Quote Originally Posted by tlj000 View Post
I’m missing something here.

Let just say the burner is 100% efficient.
If the load requires 1gph running 24 hrs. that would be 3,336,000BTU/24hrs
Your examples of nozzle and run times and gallons don’t add up to this.
I would also hope that by decreasing the nozzle size you would increase efficiency by lowering the stack temp.



Attachment 341901
My run times were times pulled out of the air as examples. But aren't far off.

1.5 X 14 = 21. 21 X 140000= 2,940,000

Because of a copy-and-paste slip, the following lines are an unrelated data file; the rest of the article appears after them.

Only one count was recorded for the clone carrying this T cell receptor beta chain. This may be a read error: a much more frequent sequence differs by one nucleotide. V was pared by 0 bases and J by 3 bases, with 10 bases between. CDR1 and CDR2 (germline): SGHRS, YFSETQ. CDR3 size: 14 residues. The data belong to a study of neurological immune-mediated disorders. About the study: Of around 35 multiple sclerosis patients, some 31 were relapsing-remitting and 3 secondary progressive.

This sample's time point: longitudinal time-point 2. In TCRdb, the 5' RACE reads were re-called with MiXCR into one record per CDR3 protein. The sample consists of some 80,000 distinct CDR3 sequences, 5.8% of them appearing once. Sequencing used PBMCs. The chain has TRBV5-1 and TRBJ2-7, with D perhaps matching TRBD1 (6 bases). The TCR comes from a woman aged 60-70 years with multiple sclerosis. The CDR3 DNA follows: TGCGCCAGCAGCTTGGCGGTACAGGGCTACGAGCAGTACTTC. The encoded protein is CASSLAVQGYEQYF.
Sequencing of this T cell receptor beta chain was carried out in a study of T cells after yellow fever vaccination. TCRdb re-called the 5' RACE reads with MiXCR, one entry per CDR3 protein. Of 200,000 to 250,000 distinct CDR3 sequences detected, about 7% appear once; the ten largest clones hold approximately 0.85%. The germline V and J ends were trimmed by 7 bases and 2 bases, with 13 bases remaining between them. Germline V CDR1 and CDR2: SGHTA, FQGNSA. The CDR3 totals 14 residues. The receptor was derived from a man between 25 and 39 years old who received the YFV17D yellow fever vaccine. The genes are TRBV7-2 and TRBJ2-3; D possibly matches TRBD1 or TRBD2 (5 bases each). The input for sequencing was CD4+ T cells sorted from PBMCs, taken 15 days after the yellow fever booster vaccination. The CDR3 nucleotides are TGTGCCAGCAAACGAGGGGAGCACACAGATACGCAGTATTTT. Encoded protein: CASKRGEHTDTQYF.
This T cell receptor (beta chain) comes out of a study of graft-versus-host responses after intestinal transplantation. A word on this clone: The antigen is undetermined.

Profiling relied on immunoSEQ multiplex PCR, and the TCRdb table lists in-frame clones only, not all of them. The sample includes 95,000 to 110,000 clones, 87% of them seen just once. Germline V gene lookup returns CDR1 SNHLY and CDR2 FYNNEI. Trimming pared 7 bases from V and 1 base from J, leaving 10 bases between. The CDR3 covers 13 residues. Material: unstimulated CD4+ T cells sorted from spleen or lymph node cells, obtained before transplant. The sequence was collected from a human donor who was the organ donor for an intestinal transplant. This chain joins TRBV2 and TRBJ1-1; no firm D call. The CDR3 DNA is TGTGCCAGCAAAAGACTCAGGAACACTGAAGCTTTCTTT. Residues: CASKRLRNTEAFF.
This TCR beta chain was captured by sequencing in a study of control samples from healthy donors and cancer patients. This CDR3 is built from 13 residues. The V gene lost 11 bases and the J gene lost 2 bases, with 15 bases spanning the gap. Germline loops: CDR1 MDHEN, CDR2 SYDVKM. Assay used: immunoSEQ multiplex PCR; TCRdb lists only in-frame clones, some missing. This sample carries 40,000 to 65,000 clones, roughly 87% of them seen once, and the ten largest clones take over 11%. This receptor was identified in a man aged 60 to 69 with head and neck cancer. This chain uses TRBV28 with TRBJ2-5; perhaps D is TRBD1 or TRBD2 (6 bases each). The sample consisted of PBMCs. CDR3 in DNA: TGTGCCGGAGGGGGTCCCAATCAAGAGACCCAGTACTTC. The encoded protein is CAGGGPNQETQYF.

1.25 X 16 = 20, 20 X 140000 = 2,800,000
1 X 24 = 24, 24 X 140000 = 3,360,000

The savings of the higher firing rate comes from the off time.

The lowest stack temp is not always the most efficient set up. When the firing rate gets too low, heat transfer rate drops since there isn't enough heat. Unfortunately so does stack, which leads to a false high efficiency reading.